PSU shroud and I lost a lot of space inside the 5.25” bays where I’d normally hide
a mass of cables. This made tidying the build a nightmare as there were so many cables from
the different LEDs. The LEDs were made worse by having two different
5V controllers blow up and the Phanteks controller just not working with anything I tried. In
the end I just went with a cheap £10 controller from Amazon for the 5V addressable lighting
and ran all the 12V lighting directly from the case’s RGB controller. The Lian-Li Strimer
cables have their own controller. Finally, the radiator didn’t fit so I had
to place it above the top of the case and then saw an amount of plastic off the case
lid to get it to shut back on. It means the fan grille on the lid is no longer held in
place but it’s all back together. It looks amazing. I know how a machine looks
doesn’t make it run any better but I’ve never really spent the time on the looks of
a machine before and I’m so happy I did here. It was definitely worth the extra money
to make this thing look as good as it does. It makes me actually laugh whenever I come
into the room and I think it’s looks now match its underlying power. For benchmarks I ran tests with the GTX 960,
tests using the RTX 2080 on air as well as tests with the water-cooled loop. I measured
temperatures, ran the 3D Mark Time Spy benchmark and performed a couple of really simple benchmarks
in World of Warcraft with everything on max settings. I know that WOW is incredibly difficult
to benchmark as it’s usually CPU-bound. For that reason I tried a couple of fairly
repeatable tests just to get a finger-in-air indicator of performance. On air the CPUs were sitting at 55 degrees
under load. This decreased to just 38 degrees once the water cooling loop was installed
with idle temperatures not much above room temperature. The GPU is a different story. There’s no
surprise that the 960 did worst overall. It got just 2491 in TimeSpy, struggled to get
30 FPS running around Orgrimar in WoW and on the flight path never really mustered more
than 35 FPS whilst running at 60 degrees. The 2080, on air, achieved 8885 in TimeSpy,
70 FPS running around Orgimar and a whopping 120FPS during the flightpath without being
much hotter at just 63 degrees. Things then get weird once we go to water-cooling.
The Cinebench score decreased by 700 to 8127. Whilst the Orgimar WoW test remained at 70
FPS, the flight path framerate dropped to just 90 FPS. Looking in to the temperatures
reveals why – the GPU is running at up to 83 degrees under load which is not good! So, it looks as though my thermal paste application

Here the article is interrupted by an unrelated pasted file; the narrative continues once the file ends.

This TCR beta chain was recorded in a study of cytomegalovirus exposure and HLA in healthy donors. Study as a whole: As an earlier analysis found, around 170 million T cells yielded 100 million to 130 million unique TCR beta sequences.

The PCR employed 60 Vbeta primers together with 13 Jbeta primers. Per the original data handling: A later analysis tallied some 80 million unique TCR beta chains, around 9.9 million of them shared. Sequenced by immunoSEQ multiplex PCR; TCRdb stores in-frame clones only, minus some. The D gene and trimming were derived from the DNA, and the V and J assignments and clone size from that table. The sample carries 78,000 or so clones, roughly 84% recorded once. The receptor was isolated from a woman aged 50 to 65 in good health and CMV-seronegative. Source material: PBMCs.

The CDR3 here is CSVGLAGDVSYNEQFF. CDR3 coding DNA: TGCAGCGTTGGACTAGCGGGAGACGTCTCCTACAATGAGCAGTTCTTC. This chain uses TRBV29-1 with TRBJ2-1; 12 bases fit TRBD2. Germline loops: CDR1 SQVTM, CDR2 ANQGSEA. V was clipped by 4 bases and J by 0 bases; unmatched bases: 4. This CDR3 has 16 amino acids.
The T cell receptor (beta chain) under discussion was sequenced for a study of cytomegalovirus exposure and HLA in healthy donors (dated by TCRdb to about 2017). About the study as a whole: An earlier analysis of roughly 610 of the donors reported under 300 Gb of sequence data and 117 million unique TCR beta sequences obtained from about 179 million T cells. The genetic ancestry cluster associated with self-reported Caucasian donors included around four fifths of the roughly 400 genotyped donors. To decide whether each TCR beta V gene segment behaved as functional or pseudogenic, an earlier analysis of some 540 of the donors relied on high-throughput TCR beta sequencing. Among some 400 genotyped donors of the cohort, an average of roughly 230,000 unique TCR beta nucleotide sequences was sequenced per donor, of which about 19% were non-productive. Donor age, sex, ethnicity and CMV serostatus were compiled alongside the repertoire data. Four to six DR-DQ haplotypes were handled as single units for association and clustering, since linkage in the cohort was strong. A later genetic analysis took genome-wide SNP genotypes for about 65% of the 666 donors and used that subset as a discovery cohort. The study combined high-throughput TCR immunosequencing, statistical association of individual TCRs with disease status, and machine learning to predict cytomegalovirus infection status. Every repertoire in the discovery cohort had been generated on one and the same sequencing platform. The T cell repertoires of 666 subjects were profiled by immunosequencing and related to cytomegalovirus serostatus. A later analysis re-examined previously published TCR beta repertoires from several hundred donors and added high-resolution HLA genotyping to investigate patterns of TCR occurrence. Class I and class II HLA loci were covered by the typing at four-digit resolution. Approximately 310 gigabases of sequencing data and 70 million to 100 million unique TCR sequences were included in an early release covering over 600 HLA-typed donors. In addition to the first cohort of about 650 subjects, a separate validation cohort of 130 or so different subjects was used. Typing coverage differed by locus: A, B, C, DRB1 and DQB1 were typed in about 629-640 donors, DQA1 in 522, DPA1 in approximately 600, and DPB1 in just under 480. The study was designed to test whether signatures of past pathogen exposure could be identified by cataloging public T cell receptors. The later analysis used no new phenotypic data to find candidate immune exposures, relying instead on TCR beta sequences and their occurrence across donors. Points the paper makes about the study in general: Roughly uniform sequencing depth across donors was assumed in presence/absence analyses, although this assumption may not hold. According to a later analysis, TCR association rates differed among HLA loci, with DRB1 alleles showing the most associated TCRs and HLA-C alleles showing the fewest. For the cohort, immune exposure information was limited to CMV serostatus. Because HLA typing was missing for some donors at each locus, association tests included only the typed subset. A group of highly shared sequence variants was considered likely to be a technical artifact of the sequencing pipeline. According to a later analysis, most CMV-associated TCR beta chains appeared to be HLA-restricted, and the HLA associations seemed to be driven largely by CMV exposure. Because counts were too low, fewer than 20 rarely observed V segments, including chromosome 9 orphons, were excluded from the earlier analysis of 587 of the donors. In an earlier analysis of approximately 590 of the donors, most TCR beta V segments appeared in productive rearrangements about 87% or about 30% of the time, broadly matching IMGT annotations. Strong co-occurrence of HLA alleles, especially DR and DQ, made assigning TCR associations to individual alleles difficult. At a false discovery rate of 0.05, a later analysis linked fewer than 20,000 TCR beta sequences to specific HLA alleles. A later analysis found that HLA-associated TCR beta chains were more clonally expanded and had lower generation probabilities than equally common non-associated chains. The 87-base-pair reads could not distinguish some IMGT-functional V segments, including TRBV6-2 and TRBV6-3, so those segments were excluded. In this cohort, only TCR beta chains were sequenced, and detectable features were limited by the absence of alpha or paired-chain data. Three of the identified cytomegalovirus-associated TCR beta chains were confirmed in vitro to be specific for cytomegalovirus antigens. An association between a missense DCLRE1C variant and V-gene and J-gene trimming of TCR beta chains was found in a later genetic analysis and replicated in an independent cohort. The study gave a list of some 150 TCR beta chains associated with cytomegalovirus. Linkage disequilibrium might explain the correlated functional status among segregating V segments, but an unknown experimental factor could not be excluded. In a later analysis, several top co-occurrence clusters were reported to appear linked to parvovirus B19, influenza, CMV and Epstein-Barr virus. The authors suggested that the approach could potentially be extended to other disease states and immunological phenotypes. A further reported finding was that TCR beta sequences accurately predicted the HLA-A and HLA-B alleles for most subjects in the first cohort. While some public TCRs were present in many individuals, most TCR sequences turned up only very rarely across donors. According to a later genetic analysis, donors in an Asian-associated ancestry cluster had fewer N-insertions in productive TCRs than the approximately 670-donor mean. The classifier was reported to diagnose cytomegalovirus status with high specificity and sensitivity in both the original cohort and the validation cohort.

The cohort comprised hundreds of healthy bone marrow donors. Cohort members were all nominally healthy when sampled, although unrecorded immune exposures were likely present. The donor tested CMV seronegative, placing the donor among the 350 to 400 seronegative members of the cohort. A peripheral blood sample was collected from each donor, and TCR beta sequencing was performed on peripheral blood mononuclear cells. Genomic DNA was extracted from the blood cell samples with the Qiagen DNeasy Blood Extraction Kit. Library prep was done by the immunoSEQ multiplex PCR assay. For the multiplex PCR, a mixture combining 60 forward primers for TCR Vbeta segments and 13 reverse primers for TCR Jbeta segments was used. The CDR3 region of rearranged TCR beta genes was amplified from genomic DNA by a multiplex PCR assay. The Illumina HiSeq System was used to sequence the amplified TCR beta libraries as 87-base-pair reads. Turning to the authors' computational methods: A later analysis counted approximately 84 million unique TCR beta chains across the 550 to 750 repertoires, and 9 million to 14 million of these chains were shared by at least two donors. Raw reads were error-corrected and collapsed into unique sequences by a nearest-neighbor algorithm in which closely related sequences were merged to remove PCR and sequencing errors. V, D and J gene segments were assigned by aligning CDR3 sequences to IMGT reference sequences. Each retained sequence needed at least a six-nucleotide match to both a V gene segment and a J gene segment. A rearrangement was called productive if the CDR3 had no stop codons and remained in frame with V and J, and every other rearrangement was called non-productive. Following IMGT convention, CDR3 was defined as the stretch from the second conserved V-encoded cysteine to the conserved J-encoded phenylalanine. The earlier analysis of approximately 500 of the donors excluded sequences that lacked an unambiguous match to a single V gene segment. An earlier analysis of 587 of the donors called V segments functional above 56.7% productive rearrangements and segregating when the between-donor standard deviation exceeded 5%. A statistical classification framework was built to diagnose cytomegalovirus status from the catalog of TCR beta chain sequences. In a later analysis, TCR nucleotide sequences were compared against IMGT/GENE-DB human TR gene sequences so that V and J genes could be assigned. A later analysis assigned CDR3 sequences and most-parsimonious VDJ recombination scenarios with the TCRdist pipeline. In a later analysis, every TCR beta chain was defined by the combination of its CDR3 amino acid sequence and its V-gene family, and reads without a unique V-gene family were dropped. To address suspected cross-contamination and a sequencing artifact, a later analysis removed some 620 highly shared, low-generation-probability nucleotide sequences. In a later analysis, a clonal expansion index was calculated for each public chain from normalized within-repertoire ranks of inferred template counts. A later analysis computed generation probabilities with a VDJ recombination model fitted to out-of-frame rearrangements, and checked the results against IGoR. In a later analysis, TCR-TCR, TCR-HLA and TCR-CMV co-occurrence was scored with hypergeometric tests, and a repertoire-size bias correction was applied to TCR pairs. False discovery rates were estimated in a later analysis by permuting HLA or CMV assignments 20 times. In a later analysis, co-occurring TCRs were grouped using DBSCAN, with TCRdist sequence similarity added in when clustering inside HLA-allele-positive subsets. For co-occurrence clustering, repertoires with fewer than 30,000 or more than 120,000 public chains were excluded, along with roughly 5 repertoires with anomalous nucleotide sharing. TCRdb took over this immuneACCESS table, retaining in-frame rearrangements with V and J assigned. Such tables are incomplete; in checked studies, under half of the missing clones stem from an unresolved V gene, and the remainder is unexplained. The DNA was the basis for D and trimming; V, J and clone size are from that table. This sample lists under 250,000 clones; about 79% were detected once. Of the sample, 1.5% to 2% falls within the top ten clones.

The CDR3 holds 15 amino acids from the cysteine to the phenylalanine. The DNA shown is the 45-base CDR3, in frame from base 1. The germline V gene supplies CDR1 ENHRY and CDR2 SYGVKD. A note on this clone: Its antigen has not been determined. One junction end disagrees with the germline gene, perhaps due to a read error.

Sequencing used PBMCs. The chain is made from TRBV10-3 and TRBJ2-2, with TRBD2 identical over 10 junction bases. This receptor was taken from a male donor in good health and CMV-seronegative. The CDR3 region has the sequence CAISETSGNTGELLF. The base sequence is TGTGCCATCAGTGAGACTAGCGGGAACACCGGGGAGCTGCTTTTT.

was insufficient for the GPU. That means I need to drain my water-loop, remove the GPU,
dismantle the plate, re-apply some paste and then rebuild everything. Urgh. At the moment I’m doing no gaming and don’t
stress the GPU to more than 40 degrees so I’m not going to do this urgently – but
I am going to have to do it before I head over to Costa Rica. I guess the question is was it worth it? Well,
I wanted to reduce noise, have better graphics and make my system look good. The noise level
is definitely down, the 2080 is, for £700 unsurprisingly, a much better performer and
my system looks amazing. To get the most out of this system I do need to do some overclocking.
I’m going to have to try and overclock my Xeons again as well as sorting the GPU out
and overclocking that. Once that’s done the watercooling will feel like it was more
justified. I had a lot of fun with this build. It was
painful at times. It took me almost 3 days of work to get the whole system built, cable-tidied
and tested. I’ve got to be honest – mostly I love how good this system looks now. I think
some hardline tubing will improve it in the future but think my RGB-desires have finally
been filled. So I now have a Dual Xeon with 28 cores, 56
threads, 104 GB RAM, an RTX 2080, 3.5TB of SSD storage, 2x 25” Dell Ultrasharp monitors,
1x 27” Dell Ultrasharp, a Das Keyboard Professional, a Kensington trackball and Kef Egg speakers.
All of this dressed up as a Christmas light display. Honestly, as a kid I never imagined
computers would become this ridiculous as I got older. The raw power I could have grasped
but getting to the point in time that people cared enough about computers that they wanted
them to look good is something I’d have struggled with. So what do you all think about this build?
Should a workstation look boring or should we embrace style trends on our high-end systems?
Is there such a thing as too much RGB? More importantly, what should I upgrade next? There are links to all the components in the
system down below as well as the full build linked in my blog. Please take a look and
leave your comments below. If you liked this video hit like and subscribe, if you didn’t
then leave a comment and let me know why. There’s a bunch more videos coming shortly
about the components in this build – so subscribe if you’d like to know more. You can catch me on Twitter @GuyRobotTV and
I’ll see you next time. Thanks!

10 thoughts on “$12,000 RGB Water Cooled Xeon Workstation Build

  1. Wow I think your build looks awesome. I know that feeling when something is not right and it means virtually stripping it right back and rebuilding it. Not sure what I would get for a 12k build except maybe have got a better quality monitor. Have always cheaped out when it comes to the monitor.
    Thanks for another great video!

  2. Each to their own. My primary drive for a computer build is horsepower, not so bothered about the 'disco ball ' effects…but your build looks great!

  3. I’m not working into the LED lighting thing, but I must admit your system does rock. And good luck in Puerto Rico 🇵🇷 I hope I can get good enough at developing my own trading algos with c# to be able to move to a nice warm country I can’t take cold England anymore 🥶

  4. It's a really nice build, you've got some serious horsepower., and you did a nice job on the build. I tend to lean more toward function over form, so I'm indifferent on the RGB. Water-cooling always strikes me as more trouble than it's worth; the potential for leaks, the maintenance involved in regularly draining, tearing down and cleaning tubes and cooling blocks (which coloured dyes are notorious for clogging up over time) and even the pain involved in relatively minor upgrades just doesn't seem worth the hassle.

  5. You can kill your gpu if it really isn't making proper contact with the cooler. Not like a cpu ihs, it is a bare die, and if you don't cover a memory controller for example, it will die. Please don't let it run for too long like this. Nice build though, kinda wanna upgrade my system right now

  6. My build for less (10k, with tax): Anidees Crystal XL Case, W-3175X (28 core), Asus Dominus Extreme Mobo, 12x16GB G.Skill Trident RGB @3000MHz, Gigabyte 2080, 2x1TB NVME, 4x10TB 7200rpm HDD, Quad- and Tri-radiators, Bykski CPU waterblock, alphacool lighttower reservoir and VPP OT12 Pump, 8x RGB fans, 7x DELTA fans. With a manageable overclock (4.5 GHz all core) I get about 50% more performance than your locked xeons.